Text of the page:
Mourners Attend Wake And Funeral For Sandra Bland In Illinois

Source: Jonathan Gibby / Getty


Nowadays, all you have to do is turn on the TV or log onto the internet, and we’re inundated with stories about Black women and girls being mistreated, discriminated against, having the police called on us and even killed for doing nothing more than being in our skin.

Where we are allowed to go and be our carefree unapologetic selves? At times, it feels as if those spaces are getting more limited, especially in Trump’s America. From the golf course to Waffle House to our own homes, here are nine places where it’s literally unsafe for us to exist.

Nine Places Where Black Women And Girls Just Aren’t Safe was originally published on hellobeautiful.com

1. Why Can’t They Let Us Live?

Why Can’t They Let Us Live?

Nowadays, all you have to do is turn on the TV or log onto the internet, and we’re inundated with stories about Black women and girls being mistreated, discriminated against, having the police called on us and even killed for doing nothing more than being in our skin.

Where we are allowed to go and be our carefree unapologetic selves? At times, it feels as if those spaces are getting more limited, especially in Trump’s America. From the golf course to Waffle House to our own homes, here are nine places where it’s literally unsafe for us to exist.

2. Waffle House

Waffle House

25-year-old Chikesia Clemons was arrested and brutally attacked by officers who threatened to break her arm after she asked for plastic utensils. When a Waffle House employee claimed she had to pay for the forks and knifes, she refused, cancelled her order and asked for a business card to complain. That’s when the cops came and brutally slammed Clemons. Sadly, Clemons was booked on charges of disorderly conduct and resisting arrest. She was released on $1,000 bond Sunday morning.

3. In Our Cars

In Our Cars

As Sandra Bland’s death shows us, Black women are rarely safe in the vicinity of our cars. Bland died three days after she was jailed and violently arrested by a Texas cop. Breaion King, a Texas school teacher also arrested after a routine traffic stop turned violent.

4. The Golf Course

Recently, five Black women playing golf at a Pennsylvania golf club had the police called on them because they were playing “too slow” for the co-owner’s liking. They were asked to leave and told they their memberships would be refunded right before the cops were called. They were also accused of having “escalated voices.” Thankfully, these women were not charged, but still…we can’t even play a sport at our own leisure and speed?

5. Pool Parties

A McKinney, Texas police officer reminded us back in 2015 that young Black girls in bathing suits can’t be safe or respected at something as unsuspecting as a pool party. Cpl. Eric Casebolt was placed on administrative leave and resigned after a disturbing video surfaced that showed him grabbing Dajerria Becton’s braids and pinning her to the ground while she lay in only a bathing suit. Last year, the teen filed a $5 million lawsuit against Eric Casebolt, the city of McKinney and the police department for mental anguish, loss of quality of life and attorney’s fees.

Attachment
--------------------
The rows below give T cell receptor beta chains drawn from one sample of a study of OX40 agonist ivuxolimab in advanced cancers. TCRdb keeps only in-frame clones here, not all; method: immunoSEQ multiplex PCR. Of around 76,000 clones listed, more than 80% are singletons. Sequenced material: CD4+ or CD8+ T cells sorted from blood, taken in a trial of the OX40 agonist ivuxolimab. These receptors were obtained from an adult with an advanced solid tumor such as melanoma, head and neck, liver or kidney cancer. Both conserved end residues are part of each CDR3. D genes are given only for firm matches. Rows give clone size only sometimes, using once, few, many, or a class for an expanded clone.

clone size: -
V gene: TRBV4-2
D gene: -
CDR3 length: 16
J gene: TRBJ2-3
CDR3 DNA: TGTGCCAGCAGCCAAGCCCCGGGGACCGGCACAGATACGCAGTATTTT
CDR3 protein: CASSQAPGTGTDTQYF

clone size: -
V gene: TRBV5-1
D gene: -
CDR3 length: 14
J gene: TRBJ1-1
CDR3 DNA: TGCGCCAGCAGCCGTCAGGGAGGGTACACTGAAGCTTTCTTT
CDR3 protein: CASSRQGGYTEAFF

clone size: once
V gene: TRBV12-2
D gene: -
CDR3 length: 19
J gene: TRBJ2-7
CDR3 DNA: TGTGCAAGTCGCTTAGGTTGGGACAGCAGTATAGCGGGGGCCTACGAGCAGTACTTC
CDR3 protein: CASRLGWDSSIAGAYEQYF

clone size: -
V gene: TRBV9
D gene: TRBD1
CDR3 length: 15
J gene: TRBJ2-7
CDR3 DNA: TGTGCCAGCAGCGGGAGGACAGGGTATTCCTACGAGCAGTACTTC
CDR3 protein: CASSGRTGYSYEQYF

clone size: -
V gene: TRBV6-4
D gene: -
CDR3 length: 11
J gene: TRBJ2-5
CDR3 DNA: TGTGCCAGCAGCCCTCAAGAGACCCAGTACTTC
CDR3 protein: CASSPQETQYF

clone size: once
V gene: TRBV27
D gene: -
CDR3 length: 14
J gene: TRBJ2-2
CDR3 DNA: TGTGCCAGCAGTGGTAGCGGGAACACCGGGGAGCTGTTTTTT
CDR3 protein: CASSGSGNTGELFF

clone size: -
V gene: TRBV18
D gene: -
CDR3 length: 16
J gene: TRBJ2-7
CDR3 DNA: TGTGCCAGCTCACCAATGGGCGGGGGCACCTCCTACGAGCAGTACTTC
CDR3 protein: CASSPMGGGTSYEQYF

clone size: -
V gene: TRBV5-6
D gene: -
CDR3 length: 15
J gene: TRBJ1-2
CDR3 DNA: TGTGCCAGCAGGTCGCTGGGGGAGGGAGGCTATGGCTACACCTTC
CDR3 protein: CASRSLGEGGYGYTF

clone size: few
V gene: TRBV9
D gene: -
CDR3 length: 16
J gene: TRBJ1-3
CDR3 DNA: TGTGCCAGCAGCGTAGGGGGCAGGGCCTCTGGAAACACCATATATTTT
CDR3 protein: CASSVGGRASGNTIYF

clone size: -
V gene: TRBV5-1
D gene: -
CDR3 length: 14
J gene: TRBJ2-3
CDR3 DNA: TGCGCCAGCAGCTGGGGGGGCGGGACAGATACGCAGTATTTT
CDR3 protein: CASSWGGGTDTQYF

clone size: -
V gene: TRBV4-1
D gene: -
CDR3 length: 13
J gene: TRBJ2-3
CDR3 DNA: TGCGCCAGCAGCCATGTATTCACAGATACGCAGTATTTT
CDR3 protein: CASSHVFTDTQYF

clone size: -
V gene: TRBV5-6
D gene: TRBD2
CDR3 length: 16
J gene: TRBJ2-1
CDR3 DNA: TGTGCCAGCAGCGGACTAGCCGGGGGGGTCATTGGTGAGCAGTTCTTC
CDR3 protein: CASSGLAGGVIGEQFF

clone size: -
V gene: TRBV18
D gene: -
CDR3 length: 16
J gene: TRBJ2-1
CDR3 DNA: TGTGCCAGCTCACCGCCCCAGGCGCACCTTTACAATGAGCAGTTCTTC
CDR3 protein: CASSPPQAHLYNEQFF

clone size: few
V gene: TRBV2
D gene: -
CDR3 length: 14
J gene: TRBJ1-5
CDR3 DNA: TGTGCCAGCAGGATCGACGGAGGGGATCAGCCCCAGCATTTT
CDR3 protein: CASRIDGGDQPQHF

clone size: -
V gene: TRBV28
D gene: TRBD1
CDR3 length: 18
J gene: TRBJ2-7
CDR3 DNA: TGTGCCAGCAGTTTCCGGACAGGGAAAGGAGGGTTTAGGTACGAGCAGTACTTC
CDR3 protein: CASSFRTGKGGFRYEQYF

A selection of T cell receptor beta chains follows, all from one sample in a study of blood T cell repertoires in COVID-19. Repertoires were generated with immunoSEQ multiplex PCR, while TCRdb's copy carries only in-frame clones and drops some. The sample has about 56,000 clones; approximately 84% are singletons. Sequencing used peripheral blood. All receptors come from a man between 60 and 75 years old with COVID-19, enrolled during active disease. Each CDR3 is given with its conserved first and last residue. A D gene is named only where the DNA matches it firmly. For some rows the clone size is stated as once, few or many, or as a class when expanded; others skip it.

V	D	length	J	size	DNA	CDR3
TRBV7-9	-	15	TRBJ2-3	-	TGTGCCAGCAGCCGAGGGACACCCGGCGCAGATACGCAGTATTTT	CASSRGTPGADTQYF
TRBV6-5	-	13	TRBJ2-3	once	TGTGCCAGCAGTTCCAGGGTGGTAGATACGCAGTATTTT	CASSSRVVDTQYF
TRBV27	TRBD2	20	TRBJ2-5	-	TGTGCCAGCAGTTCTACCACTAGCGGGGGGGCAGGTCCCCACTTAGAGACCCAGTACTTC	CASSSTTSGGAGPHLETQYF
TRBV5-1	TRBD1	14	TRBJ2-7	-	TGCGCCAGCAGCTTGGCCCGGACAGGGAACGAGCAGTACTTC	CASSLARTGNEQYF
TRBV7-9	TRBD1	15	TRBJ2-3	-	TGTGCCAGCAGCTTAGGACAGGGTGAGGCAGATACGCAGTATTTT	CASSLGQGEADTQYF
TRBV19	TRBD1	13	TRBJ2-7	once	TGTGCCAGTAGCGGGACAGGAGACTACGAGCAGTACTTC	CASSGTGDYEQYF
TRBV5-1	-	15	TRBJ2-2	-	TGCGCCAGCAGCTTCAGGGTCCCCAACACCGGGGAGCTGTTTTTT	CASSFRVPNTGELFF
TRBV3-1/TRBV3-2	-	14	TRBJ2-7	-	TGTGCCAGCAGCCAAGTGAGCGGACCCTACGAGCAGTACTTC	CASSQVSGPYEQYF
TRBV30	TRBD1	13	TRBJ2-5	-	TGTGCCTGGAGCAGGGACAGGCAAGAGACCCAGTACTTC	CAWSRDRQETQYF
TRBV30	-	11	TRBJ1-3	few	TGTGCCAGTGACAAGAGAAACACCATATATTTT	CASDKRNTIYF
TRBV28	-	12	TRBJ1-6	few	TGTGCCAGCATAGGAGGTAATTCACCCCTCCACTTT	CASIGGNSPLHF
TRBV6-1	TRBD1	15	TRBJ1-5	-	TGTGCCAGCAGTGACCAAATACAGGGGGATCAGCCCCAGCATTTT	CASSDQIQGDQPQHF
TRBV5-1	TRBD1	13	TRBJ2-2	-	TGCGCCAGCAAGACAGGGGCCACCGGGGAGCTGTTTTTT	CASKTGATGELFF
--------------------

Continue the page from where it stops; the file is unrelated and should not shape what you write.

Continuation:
6. In Schools And Colleges

In Schools And Colleges

Whether it’s being poisoned by your white roommate like Chennel ‘Jazzy’ Rowe, dragged and flipped out of your chair and by a police officer for talking back like at Spring Valley High School or the beating death of Amy Inita Joyner-Francis by her classmates in the bathroom, it’s clear that schools and universities are no longer the safe havens that we once believed them to be. And those are just three examples…sadly there are many more.

7. In Our Homes

In Our Homes

Korryn Gaines’ tragic 2016 death by the hands of police will always remind us that being in the confines of your own home will never protect you from state violence. Yet, we also can’t forget the violence in our homes that comes from within. Just look at Fab allegedly beating Emily B and threatening to shoot her brother and father. Not to mention, the murders of Jasmine Dunbar, whose boyfriend set her on fire for asking for a paternity test.

8. Twitter And Other Forms Of Social Media

Twitter And Other Forms Of Social Media

Whether it’s Hotep Twitter reminding Black women and girls that we are too nappy, loud, aggressive and unloveable OR alt-right trolls like Milo Yiannopoulos harassing folks like Leslie Jones with their Neo-Nazi and sexist rhetoric, it ain’t easy being us and vocal on social media. The abuse we endure on the Internet is real and pervasive and it needs to stop.

9. Trains

Trains

We can’t even laugh on a train without someone getting in their feelings. Just ask the California book club members who filed a racial discrimination lawsuit against the Napa Valley Wine Train after being kicked out for “being too loud” and “aggressive.” Even worse: two of the women claimed they lost their jobs because of the way they were portrayed in the media. Luckily, the women settled their lawsuit, but there never should have been one in the first place for #LaughingWhileBlack.

10. The Street

The Street

Ask any Black woman and girl how often they are harassed on the street, asked to smile or followed to get our phone number. It’s damn near everyone of us. What’s worse is that over the years we continue to hear stories of women such as Janese Talton-Jackson and Mary Spears who was murdered for rejecting a man’s advances. If we are not safe walking down the street, where can we be safe?

11. Yet, We Gonna Be OK

Yet, We Gonna Be OK

No doubt, the fact that our bodies, lives and mental health are at constant risk is a bitter pill to swallow. But as Black women, we are always going to love each other, uplift each other and find the joy in our lives as a way to cope and flourish in this world. We don’t have a choice.

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